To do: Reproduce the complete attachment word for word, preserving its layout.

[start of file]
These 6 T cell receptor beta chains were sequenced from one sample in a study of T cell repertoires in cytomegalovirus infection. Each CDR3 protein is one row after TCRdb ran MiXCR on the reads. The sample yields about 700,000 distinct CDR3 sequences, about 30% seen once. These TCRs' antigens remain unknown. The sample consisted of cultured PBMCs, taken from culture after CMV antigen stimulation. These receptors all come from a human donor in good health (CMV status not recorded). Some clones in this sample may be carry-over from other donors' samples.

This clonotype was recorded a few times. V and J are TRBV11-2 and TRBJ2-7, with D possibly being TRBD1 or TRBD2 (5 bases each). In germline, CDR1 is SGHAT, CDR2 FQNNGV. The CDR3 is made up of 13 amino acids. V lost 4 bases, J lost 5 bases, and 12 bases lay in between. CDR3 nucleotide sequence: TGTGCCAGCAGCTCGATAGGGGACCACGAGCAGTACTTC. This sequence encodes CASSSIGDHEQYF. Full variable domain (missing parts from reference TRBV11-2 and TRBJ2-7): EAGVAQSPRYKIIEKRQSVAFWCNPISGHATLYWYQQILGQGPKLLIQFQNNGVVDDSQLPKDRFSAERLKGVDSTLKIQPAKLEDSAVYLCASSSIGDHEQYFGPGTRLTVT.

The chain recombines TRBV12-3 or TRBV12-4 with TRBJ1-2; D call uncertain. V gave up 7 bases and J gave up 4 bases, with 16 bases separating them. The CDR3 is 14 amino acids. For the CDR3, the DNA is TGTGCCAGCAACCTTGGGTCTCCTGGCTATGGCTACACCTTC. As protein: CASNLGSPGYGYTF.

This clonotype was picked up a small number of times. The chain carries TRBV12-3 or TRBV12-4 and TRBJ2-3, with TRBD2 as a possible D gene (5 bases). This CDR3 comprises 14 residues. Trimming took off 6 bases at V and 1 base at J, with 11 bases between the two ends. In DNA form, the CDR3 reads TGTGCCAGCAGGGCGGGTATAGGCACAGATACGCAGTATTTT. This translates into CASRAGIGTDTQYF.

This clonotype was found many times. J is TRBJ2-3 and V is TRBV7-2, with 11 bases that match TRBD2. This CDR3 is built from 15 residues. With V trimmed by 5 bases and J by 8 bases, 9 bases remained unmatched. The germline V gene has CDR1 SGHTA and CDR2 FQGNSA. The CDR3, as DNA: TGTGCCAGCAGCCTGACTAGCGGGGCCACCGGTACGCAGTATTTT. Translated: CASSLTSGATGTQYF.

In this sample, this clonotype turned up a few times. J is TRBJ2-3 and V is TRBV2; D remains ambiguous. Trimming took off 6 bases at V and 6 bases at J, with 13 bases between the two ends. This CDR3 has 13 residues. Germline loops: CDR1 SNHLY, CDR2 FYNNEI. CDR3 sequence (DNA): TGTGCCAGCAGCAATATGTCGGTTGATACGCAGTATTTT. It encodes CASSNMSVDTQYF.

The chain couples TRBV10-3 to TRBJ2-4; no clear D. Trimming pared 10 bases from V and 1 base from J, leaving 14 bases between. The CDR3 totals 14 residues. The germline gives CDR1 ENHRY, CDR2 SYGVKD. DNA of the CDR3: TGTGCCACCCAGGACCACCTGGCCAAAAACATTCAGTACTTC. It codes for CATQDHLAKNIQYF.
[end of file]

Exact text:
These 6 T cell receptor beta chains were sequenced from one sample in a study of T cell repertoires in cytomegalovirus infection. Each CDR3 protein is one row after TCRdb ran MiXCR on the reads. The sample yields about 700,000 distinct CDR3 sequences, about 30% seen once. These TCRs' antigens remain unknown. The sample consisted of cultured PBMCs, taken from culture after CMV antigen stimulation. These receptors all come from a human donor in good health (CMV status not recorded). Some clones in this sample may be carry-over from other donors' samples.

This clonotype was recorded a few times. V and J are TRBV11-2 and TRBJ2-7, with D possibly being TRBD1 or TRBD2 (5 bases each). In germline, CDR1 is SGHAT, CDR2 FQNNGV. The CDR3 is made up of 13 amino acids. V lost 4 bases, J lost 5 bases, and 12 bases lay in between. CDR3 nucleotide sequence: TGTGCCAGCAGCTCGATAGGGGACCACGAGCAGTACTTC. This sequence encodes CASSSIGDHEQYF. Full variable domain (missing parts from reference TRBV11-2 and TRBJ2-7): EAGVAQSPRYKIIEKRQSVAFWCNPISGHATLYWYQQILGQGPKLLIQFQNNGVVDDSQLPKDRFSAERLKGVDSTLKIQPAKLEDSAVYLCASSSIGDHEQYFGPGTRLTVT.

The chain recombines TRBV12-3 or TRBV12-4 with TRBJ1-2; D call uncertain. V gave up 7 bases and J gave up 4 bases, with 16 bases separating them. The CDR3 is 14 amino acids. For the CDR3, the DNA is TGTGCCAGCAACCTTGGGTCTCCTGGCTATGGCTACACCTTC. As protein: CASNLGSPGYGYTF.

This clonotype was picked up a small number of times. The chain carries TRBV12-3 or TRBV12-4 and TRBJ2-3, with TRBD2 as a possible D gene (5 bases). This CDR3 comprises 14 residues. Trimming took off 6 bases at V and 1 base at J, with 11 bases between the two ends. In DNA form, the CDR3 reads TGTGCCAGCAGGGCGGGTATAGGCACAGATACGCAGTATTTT. This translates into CASRAGIGTDTQYF.

This clonotype was found many times. J is TRBJ2-3 and V is TRBV7-2, with 11 bases that match TRBD2. This CDR3 is built from 15 residues. With V trimmed by 5 bases and J by 8 bases, 9 bases remained unmatched. The germline V gene has CDR1 SGHTA and CDR2 FQGNSA. The CDR3, as DNA: TGTGCCAGCAGCCTGACTAGCGGGGCCACCGGTACGCAGTATTTT. Translated: CASSLTSGATGTQYF.

In this sample, this clonotype turned up a few times. J is TRBJ2-3 and V is TRBV2; D remains ambiguous. Trimming took off 6 bases at V and 6 bases at J, with 13 bases between the two ends. This CDR3 has 13 residues. Germline loops: CDR1 SNHLY, CDR2 FYNNEI. CDR3 sequence (DNA): TGTGCCAGCAGCAATATGTCGGTTGATACGCAGTATTTT. It encodes CASSNMSVDTQYF.

The chain couples TRBV10-3 to TRBJ2-4; no clear D. Trimming pared 10 bases from V and 1 base from J, leaving 14 bases between. The CDR3 totals 14 residues. The germline gives CDR1 ENHRY, CDR2 SYGVKD. DNA of the CDR3: TGTGCCACCCAGGACCACCTGGCCAAAAACATTCAGTACTTC. It codes for CATQDHLAKNIQYF.